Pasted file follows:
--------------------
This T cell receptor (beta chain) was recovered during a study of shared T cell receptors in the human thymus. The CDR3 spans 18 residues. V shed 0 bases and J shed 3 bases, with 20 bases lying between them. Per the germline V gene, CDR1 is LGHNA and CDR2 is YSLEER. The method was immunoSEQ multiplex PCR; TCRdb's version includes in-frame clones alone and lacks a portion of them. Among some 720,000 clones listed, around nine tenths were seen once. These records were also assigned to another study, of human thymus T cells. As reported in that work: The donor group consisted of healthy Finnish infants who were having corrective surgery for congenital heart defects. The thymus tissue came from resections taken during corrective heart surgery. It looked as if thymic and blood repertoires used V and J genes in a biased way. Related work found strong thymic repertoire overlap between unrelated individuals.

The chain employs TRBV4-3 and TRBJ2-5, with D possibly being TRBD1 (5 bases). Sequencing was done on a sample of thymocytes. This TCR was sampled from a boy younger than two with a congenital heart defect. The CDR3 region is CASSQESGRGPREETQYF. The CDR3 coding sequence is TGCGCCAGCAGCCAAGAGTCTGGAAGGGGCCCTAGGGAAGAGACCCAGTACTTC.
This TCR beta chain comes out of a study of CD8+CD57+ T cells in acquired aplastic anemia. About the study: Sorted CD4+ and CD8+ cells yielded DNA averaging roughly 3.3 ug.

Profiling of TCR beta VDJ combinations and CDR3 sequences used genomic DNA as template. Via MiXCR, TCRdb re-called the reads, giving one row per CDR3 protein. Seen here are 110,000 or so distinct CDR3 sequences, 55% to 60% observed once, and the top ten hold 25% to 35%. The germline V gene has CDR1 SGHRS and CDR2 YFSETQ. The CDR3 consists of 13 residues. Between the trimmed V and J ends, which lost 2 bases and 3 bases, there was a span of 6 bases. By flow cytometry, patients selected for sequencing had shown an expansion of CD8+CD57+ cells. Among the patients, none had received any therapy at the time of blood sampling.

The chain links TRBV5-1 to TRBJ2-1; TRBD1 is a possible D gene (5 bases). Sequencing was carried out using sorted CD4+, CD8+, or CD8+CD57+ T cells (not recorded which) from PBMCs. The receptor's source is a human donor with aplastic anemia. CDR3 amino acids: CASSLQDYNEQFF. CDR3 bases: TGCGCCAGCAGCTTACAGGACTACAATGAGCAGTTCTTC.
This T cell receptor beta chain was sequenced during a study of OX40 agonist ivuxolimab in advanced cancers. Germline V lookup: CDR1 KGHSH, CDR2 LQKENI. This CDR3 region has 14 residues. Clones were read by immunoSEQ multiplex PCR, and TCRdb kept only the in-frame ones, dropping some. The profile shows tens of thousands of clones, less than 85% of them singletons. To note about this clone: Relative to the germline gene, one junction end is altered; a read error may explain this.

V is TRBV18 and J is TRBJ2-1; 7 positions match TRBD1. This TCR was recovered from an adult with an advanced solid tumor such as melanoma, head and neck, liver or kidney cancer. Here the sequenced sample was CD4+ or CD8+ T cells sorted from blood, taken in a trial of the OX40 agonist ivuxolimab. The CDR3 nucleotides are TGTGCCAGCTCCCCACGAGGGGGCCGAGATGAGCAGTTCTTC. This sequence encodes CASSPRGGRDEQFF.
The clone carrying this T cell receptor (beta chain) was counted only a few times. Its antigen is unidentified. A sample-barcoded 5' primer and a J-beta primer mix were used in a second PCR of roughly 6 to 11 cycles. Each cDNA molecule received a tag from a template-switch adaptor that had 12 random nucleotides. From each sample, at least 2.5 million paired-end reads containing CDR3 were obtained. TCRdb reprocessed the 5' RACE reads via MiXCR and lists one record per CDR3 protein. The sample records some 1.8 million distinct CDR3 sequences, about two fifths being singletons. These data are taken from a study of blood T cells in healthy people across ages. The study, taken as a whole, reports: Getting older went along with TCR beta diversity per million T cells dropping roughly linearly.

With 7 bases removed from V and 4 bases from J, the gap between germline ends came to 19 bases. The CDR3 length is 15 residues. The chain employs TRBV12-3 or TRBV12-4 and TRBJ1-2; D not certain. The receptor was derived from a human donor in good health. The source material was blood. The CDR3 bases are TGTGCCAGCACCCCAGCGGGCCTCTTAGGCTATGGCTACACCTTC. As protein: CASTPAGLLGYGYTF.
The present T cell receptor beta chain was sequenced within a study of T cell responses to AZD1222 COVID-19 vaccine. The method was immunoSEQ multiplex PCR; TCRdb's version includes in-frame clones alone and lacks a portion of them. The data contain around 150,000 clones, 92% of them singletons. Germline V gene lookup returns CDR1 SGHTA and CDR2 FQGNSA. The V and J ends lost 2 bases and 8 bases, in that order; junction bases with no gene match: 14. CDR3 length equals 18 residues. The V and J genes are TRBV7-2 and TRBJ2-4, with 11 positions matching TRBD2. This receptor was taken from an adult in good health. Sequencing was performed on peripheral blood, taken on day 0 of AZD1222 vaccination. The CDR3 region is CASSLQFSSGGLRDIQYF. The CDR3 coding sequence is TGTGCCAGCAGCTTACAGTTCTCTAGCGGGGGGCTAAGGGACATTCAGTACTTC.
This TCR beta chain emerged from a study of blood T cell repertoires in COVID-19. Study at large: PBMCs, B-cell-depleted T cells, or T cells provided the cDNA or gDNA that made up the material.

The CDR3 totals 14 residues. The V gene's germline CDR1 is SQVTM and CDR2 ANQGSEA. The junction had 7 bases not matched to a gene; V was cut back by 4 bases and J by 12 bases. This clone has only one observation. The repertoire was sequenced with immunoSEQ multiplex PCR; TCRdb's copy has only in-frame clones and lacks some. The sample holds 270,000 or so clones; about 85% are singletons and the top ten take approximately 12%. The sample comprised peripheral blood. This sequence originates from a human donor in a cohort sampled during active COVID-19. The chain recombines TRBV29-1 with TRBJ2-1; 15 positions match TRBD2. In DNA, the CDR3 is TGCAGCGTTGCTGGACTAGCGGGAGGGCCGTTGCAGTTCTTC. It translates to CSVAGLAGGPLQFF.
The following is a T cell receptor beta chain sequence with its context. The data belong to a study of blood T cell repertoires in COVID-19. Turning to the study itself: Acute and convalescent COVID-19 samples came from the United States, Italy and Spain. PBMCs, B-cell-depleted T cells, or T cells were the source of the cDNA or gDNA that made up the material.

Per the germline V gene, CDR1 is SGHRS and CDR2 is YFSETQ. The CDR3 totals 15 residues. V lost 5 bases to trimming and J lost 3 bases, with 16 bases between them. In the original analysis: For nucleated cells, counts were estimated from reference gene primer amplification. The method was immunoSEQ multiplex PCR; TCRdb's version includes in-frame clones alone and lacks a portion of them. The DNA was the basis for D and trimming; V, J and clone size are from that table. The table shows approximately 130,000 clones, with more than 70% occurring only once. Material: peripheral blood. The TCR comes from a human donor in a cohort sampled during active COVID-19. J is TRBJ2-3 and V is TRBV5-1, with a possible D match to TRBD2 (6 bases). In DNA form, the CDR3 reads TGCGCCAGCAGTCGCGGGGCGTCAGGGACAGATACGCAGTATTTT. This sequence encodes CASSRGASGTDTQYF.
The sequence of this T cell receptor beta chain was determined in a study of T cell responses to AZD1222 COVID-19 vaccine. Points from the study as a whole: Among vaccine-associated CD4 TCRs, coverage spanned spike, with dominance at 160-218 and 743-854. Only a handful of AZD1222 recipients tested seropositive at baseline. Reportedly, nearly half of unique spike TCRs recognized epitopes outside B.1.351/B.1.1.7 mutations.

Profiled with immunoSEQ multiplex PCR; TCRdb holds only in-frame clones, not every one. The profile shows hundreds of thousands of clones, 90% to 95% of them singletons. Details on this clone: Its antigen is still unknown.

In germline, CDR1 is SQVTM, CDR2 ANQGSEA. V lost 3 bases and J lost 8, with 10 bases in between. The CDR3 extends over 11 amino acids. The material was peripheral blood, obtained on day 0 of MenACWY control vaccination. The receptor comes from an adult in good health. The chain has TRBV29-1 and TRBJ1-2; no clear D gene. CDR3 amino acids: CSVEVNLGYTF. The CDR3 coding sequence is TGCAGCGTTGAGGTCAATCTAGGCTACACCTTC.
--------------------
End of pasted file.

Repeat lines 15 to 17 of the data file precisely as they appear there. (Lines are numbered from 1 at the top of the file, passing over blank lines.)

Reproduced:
The sequence of this T cell receptor beta chain was determined in a study of T cell responses to AZD1222 COVID-19 vaccine. Points from the study as a whole: Among vaccine-associated CD4 TCRs, coverage spanned spike, with dominance at 160-218 and 743-854. Only a handful of AZD1222 recipients tested seropositive at baseline. Reportedly, nearly half of unique spike TCRs recognized epitopes outside B.1.351/B.1.1.7 mutations.

Profiled with immunoSEQ multiplex PCR; TCRdb holds only in-frame clones, not every one. The profile shows hundreds of thousands of clones, 90% to 95% of them singletons. Details on this clone: Its antigen is still unknown.

In germline, CDR1 is SQVTM, CDR2 ANQGSEA. V lost 3 bases and J lost 8, with 10 bases in between. The CDR3 extends over 11 amino acids. The material was peripheral blood, obtained on day 0 of MenACWY control vaccination. The receptor comes from an adult in good health. The chain has TRBV29-1 and TRBJ1-2; no clear D gene. CDR3 amino acids: CSVEVNLGYTF. The CDR3 coding sequence is TGCAGCGTTGAGGTCAATCTAGGCTACACCTTC.